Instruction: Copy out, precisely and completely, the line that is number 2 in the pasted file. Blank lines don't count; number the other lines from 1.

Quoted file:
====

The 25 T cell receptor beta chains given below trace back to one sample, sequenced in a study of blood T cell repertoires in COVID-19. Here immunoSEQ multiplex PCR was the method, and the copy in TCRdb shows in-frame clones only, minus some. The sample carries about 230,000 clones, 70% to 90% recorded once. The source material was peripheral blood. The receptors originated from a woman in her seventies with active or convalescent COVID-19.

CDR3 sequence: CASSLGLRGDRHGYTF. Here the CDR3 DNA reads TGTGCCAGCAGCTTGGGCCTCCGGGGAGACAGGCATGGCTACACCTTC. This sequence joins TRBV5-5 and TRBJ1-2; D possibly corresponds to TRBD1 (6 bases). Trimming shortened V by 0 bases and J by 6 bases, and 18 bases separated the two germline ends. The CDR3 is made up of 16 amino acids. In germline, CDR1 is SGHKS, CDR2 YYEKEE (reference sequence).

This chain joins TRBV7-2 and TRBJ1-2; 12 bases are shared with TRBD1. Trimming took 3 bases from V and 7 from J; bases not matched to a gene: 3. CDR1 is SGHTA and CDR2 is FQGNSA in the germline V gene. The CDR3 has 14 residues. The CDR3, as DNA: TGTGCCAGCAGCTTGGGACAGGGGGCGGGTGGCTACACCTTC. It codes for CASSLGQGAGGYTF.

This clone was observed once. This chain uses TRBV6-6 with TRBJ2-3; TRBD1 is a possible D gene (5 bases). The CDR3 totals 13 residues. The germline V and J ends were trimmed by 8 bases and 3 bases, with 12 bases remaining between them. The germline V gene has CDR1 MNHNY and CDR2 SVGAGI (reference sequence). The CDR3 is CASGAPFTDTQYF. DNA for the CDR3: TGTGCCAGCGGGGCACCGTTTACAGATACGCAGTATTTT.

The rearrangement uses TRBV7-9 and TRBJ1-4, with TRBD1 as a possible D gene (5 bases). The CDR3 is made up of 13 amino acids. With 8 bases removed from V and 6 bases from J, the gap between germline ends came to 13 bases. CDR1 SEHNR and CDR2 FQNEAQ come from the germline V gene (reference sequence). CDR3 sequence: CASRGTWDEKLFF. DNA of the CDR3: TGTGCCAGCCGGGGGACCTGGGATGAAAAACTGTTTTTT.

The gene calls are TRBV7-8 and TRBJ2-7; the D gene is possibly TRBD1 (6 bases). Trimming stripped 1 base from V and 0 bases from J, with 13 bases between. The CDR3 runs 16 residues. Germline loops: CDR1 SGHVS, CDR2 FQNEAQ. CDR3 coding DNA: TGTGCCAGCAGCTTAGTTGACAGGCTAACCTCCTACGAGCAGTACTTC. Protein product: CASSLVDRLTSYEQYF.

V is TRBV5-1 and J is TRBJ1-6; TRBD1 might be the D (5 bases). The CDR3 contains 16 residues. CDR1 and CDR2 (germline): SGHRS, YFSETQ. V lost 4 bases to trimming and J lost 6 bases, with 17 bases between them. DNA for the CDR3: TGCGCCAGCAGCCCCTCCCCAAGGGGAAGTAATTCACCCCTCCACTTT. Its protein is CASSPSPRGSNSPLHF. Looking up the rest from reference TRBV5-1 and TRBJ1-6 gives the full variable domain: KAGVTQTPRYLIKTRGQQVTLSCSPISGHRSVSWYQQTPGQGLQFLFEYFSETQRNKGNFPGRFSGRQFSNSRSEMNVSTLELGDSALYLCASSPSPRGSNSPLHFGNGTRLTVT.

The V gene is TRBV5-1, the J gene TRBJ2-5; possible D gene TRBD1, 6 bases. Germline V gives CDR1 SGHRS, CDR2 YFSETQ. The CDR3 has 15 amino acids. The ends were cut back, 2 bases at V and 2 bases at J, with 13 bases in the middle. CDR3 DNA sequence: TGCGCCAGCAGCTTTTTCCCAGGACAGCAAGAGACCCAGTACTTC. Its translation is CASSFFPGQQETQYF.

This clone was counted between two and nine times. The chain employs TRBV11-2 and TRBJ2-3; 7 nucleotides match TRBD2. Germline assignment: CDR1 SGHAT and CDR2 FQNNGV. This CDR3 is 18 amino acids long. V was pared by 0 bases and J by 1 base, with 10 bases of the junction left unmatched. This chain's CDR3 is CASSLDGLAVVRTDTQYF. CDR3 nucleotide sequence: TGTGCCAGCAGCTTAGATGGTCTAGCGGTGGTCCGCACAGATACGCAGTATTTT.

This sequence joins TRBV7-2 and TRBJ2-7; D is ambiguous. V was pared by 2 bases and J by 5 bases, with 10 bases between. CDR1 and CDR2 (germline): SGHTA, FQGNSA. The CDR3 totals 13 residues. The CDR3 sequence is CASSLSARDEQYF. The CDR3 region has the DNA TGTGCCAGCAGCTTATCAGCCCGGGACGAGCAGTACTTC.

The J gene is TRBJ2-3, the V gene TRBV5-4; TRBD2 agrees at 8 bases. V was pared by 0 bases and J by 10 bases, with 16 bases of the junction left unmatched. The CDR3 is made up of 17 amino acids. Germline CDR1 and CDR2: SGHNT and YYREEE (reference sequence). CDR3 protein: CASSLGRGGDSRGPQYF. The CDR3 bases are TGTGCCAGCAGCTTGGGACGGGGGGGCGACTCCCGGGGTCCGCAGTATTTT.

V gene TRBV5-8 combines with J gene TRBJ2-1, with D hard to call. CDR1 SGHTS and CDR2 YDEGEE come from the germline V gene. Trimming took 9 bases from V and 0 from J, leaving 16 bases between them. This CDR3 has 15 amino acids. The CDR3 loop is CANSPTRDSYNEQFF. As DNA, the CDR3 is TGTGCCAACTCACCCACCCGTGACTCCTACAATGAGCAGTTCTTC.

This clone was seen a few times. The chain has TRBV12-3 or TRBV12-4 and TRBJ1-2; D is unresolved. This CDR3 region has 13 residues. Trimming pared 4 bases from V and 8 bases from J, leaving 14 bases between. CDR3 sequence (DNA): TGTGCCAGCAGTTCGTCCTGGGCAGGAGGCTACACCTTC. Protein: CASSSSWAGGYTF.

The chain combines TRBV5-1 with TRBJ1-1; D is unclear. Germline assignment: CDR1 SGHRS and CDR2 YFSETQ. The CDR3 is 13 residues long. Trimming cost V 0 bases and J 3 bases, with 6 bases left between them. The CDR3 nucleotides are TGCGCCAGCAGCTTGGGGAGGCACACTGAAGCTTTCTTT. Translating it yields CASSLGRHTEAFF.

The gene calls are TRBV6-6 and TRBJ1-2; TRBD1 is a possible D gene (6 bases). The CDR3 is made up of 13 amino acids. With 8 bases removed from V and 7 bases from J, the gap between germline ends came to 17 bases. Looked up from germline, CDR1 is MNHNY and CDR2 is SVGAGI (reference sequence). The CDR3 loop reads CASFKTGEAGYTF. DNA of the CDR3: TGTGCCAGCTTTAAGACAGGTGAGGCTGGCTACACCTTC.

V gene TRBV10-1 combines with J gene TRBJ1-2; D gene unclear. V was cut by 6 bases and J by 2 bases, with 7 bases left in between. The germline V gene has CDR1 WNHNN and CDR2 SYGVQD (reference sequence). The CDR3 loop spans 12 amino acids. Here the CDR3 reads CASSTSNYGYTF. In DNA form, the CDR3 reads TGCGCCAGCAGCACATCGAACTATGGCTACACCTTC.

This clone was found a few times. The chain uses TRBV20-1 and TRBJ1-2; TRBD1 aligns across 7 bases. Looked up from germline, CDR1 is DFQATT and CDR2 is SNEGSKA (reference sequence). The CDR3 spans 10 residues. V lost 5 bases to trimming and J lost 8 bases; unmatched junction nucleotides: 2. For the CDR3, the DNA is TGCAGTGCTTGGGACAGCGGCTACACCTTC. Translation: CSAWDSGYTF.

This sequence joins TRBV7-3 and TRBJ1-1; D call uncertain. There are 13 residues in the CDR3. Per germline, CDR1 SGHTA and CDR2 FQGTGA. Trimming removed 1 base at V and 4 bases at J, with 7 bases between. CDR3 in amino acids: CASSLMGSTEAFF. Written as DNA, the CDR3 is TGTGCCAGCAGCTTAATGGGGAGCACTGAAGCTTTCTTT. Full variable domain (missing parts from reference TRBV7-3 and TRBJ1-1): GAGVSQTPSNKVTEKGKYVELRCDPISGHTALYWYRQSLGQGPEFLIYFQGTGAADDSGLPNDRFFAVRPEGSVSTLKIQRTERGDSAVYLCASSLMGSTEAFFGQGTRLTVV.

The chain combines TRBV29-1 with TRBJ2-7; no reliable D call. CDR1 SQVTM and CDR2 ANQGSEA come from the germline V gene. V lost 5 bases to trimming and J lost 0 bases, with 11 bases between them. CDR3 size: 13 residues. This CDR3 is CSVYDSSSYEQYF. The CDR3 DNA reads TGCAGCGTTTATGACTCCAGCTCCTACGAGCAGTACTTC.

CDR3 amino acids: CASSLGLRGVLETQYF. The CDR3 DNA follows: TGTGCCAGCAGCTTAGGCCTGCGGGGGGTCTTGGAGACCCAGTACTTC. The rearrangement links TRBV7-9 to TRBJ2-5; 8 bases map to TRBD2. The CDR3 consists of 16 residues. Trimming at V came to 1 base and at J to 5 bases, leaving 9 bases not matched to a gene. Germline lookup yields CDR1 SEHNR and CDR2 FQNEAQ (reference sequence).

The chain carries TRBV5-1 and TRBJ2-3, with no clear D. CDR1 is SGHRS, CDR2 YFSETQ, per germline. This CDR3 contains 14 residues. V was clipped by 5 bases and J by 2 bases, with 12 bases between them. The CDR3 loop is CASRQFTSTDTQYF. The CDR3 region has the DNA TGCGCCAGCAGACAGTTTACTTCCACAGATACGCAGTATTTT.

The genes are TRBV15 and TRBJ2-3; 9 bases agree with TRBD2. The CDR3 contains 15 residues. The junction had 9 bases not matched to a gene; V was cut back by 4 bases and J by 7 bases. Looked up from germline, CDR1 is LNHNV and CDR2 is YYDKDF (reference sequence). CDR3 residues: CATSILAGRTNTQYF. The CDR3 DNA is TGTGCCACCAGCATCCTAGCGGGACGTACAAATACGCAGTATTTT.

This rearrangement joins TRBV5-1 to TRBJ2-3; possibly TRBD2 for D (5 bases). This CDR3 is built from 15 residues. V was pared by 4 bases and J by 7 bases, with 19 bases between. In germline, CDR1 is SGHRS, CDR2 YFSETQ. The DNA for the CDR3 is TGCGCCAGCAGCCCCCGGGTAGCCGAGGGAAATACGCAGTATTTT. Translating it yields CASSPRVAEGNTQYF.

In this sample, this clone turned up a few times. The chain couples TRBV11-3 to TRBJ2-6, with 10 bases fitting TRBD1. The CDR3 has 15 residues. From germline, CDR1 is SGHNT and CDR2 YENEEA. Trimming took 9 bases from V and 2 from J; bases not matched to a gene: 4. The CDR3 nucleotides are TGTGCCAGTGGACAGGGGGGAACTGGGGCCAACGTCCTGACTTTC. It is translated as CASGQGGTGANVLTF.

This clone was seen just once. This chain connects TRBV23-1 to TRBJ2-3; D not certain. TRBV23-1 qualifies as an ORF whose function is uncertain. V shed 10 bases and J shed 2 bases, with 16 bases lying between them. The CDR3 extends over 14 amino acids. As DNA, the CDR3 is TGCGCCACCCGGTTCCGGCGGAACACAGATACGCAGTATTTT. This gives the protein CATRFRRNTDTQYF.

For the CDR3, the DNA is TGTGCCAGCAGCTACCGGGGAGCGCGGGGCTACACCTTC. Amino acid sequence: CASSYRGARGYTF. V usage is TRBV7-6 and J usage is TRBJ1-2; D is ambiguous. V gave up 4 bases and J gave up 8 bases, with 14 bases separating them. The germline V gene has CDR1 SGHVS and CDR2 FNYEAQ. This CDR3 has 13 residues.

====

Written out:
CDR3 sequence: CASSLGLRGDRHGYTF. Here the CDR3 DNA reads TGTGCCAGCAGCTTGGGCCTCCGGGGAGACAGGCATGGCTACACCTTC. This sequence joins TRBV5-5 and TRBJ1-2; D possibly corresponds to TRBD1 (6 bases). Trimming shortened V by 0 bases and J by 6 bases, and 18 bases separated the two germline ends. The CDR3 is made up of 16 amino acids. In germline, CDR1 is SGHKS, CDR2 YYEKEE (reference sequence).